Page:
U.S. economic troubles, including the compounding credit crisis, are taking a toll on the housing market, said real estate industry experts during a conference call Thursday hosted by real estate search company Trulia.

"Bad news is always the worst thing to hit the market, more than fact or reality," said Barbara Corcoran, a real estate veteran and author who founded Manhattan’s Corcoran Group and is a contributor to CNBC and NBC’s "Today Show." It takes a "brave soul" to be in the market these days, she said.

U.S. economic troubles, including the compounding credit crisis, are taking a toll on the housing market, said real estate industry experts during a conference call Thursday hosted by real estate search company Trulia.

"Bad news is always the worst thing to hit the market, more than fact or reality," said Barbara Corcoran, a real estate veteran and author who founded Manhattan’s Corcoran Group and is a contributor to CNBC and NBC’s "Today Show." It takes a "brave soul" to be in the market these days, she said.

The heavy focus on the proposed federal mortgage bailout plan, which could cost hundreds of billions of dollars, has definitely hurt the housing market, said Corcoran, causing some would-be buyers to "run for the hills" and to "position themselves on fences and wait this out." She likened the "battered market" to "a sail fluttering in the wind."

"I feel like I’m watching the American Dream disseminate … disappear in air," she said. "People these days are more willing to drop their house than to drop their credit card."

Jonathan Miller, co-founder of Miller Samuel Inc., a Manhattan real estate appraisal and consulting company, said the nation must fix the credit crisis before the housing market can mend, adding that he expects the recovery curve to look more like an "L" with a long leveling period after the sharp downturn than a "V" with a sharp upward trend following the downturn.

There are too many unknowns to predict a bottom in the market, Miller said. "There are a lot of problems on the table right now and frankly, there isn’t much in the way of tangible solutions. I really don’t know what the plan is going to be by the government yet, in its final form."

He also said he doesn’t expect much to change in the next six months, and he does expect it could take two to three years to sort out the nation’s credit problems. The nation is in about the second or third inning of a game, he said, so there is still some ways to go. "At least (there is) some progress."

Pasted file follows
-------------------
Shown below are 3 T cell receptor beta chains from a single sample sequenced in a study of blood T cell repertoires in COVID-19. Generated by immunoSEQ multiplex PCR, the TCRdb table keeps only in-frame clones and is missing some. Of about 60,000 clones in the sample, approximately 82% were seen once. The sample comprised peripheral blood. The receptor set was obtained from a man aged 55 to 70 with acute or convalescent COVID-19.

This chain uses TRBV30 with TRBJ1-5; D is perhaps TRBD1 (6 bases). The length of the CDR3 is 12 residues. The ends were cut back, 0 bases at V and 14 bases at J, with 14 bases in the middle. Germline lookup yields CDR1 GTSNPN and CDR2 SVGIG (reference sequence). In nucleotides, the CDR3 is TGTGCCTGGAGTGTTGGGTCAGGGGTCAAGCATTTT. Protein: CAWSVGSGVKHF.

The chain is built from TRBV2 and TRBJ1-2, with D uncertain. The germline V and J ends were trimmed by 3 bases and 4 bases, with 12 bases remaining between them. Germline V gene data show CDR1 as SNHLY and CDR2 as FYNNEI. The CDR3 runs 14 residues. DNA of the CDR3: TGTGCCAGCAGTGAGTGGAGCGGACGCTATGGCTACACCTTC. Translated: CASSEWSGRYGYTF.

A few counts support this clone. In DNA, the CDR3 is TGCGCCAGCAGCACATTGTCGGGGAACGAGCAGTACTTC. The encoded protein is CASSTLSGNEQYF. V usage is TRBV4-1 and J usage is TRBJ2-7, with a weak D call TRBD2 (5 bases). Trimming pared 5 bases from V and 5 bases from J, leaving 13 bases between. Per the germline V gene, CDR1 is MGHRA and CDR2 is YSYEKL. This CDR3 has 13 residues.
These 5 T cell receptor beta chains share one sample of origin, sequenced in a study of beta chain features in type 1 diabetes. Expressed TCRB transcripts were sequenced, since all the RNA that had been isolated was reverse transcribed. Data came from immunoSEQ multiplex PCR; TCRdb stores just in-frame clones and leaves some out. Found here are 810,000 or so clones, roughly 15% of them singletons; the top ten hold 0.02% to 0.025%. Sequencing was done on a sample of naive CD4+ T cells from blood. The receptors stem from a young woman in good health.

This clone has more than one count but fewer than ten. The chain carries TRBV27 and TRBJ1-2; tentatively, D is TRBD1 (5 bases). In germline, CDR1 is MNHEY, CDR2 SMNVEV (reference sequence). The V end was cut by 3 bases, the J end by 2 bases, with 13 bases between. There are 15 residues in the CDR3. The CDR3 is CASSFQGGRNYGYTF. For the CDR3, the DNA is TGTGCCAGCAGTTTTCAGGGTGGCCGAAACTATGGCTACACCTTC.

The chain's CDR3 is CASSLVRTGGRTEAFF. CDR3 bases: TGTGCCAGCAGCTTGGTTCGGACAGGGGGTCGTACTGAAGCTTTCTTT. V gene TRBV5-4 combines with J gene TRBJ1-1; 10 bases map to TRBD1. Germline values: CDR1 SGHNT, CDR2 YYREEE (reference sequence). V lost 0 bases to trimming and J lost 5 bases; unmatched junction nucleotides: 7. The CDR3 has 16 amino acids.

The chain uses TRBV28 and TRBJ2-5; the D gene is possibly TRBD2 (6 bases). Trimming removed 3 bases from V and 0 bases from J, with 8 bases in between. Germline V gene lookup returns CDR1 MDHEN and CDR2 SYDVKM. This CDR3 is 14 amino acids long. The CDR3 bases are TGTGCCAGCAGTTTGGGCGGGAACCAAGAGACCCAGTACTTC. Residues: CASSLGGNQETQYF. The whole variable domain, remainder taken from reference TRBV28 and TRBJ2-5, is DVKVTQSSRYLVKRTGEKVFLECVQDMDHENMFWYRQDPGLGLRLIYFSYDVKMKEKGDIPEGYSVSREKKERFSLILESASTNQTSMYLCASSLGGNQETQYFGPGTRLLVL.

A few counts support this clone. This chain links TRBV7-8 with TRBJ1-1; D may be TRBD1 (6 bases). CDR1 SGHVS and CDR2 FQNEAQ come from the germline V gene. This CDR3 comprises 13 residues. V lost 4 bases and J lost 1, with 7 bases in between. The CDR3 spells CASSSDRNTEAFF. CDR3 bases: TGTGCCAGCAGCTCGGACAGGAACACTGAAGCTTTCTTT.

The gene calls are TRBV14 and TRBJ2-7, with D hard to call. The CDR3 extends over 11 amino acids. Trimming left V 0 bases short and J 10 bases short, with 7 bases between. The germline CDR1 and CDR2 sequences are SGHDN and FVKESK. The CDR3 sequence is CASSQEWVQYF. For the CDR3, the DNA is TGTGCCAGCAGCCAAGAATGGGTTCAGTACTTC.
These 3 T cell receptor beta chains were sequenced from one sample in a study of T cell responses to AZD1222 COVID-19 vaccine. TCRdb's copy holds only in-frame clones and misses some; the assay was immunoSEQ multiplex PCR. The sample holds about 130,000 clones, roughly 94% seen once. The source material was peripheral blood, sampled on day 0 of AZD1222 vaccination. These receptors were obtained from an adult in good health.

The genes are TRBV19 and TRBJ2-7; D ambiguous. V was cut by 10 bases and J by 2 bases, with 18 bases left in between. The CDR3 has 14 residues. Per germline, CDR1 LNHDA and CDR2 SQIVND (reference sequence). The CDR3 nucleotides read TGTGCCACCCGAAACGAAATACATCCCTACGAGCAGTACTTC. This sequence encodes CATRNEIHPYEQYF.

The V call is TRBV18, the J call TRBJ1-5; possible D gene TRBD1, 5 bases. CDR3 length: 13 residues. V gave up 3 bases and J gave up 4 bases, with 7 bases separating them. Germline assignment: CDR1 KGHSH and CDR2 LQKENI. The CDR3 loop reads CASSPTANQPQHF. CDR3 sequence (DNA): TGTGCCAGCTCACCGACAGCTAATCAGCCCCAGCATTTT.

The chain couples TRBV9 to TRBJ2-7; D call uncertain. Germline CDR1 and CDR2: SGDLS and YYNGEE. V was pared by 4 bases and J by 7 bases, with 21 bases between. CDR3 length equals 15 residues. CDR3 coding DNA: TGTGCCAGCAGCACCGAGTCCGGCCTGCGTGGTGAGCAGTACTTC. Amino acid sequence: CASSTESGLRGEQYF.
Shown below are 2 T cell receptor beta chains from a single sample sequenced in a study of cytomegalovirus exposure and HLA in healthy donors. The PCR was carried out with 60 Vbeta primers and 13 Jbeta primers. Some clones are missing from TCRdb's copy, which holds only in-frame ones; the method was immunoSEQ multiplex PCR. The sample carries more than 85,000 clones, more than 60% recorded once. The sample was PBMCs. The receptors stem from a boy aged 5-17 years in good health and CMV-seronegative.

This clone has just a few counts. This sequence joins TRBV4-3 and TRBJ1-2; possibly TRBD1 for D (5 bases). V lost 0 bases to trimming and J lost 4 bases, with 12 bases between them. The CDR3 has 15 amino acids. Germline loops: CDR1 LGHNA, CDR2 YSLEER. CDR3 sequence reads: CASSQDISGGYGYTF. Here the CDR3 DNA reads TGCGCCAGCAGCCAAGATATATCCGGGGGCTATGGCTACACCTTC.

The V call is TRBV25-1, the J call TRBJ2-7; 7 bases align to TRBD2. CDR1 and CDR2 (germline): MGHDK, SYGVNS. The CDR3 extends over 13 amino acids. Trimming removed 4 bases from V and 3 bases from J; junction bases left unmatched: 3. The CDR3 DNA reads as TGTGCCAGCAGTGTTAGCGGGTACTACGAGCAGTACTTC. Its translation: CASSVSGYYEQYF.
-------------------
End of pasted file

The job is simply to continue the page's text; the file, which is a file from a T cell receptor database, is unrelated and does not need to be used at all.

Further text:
The Manhattan market — one of the last U.S. real estate markets to feel the effects of the housing downturn — will be hurt by the Wall Street layoffs and dramatic drop in bonus pay but is still in "a fairly good position" heading into the weaker economic times, as there was not widespread speculation as seen in some other hard-hit markets and the for-sale inventory level is "rather modest."

Corcoran said she is not optimistic that the federal government’s very active involvement in resolving the credit crunch will find quick solutions. "Just figuring out the rules, regulations and handling the new printed paperwork takes six months alone," she said.

A major housing bill passed by Congress on July 30, HR 3221, doesn’t do enough to solve housing market problems, Corcoran also said, adding that she hopes for more substantial help for homeowners in the latest congressional effort.

"We really need a leader to come up to the plate to make a big, sweeping change," she said.

David Michonski, chairman and CEO for Coldwell Banker Hunt Kennedy, a Manhattan-based brokerage company, said that the median price has been a bit unpredictable lately — "it’s what we call a ‘sloppy bottom’ here that the market is trying to find," he said.

Foreign buyers have helped to prop up sales, he said, and the company’s agents report that about 40 percent of transactions each month are with international buyers.

Miller said that some foreign countries are starting to feel the weight of economic problems too, so the foreign market may not be as dependable moving forward.

Michonski also said he is hopeful that the tightly wound spring of buyer demand — fueled by the simple demographics of a growing U.S. population — will help the housing market to rebound.

Pete Flint, CEO and co-founder of Trulia, noted that the company has commissioned a study which found that the so-called American Dream of homeownership is definitely not a dream shared by all. Less than half of the respondents said that homeownership is a great long-term investment, for example, Flint said, and about 56 percent said that homeownership is "part of achieving the American Dream."

"So the question we have: Is this a knee-jerk reaction or is this a part of a fundamental change in the U.S. economy?" Flint said. "What does homeownership mean to buyers and sellers today?" He said the company plans to release the full results of the survey soon.

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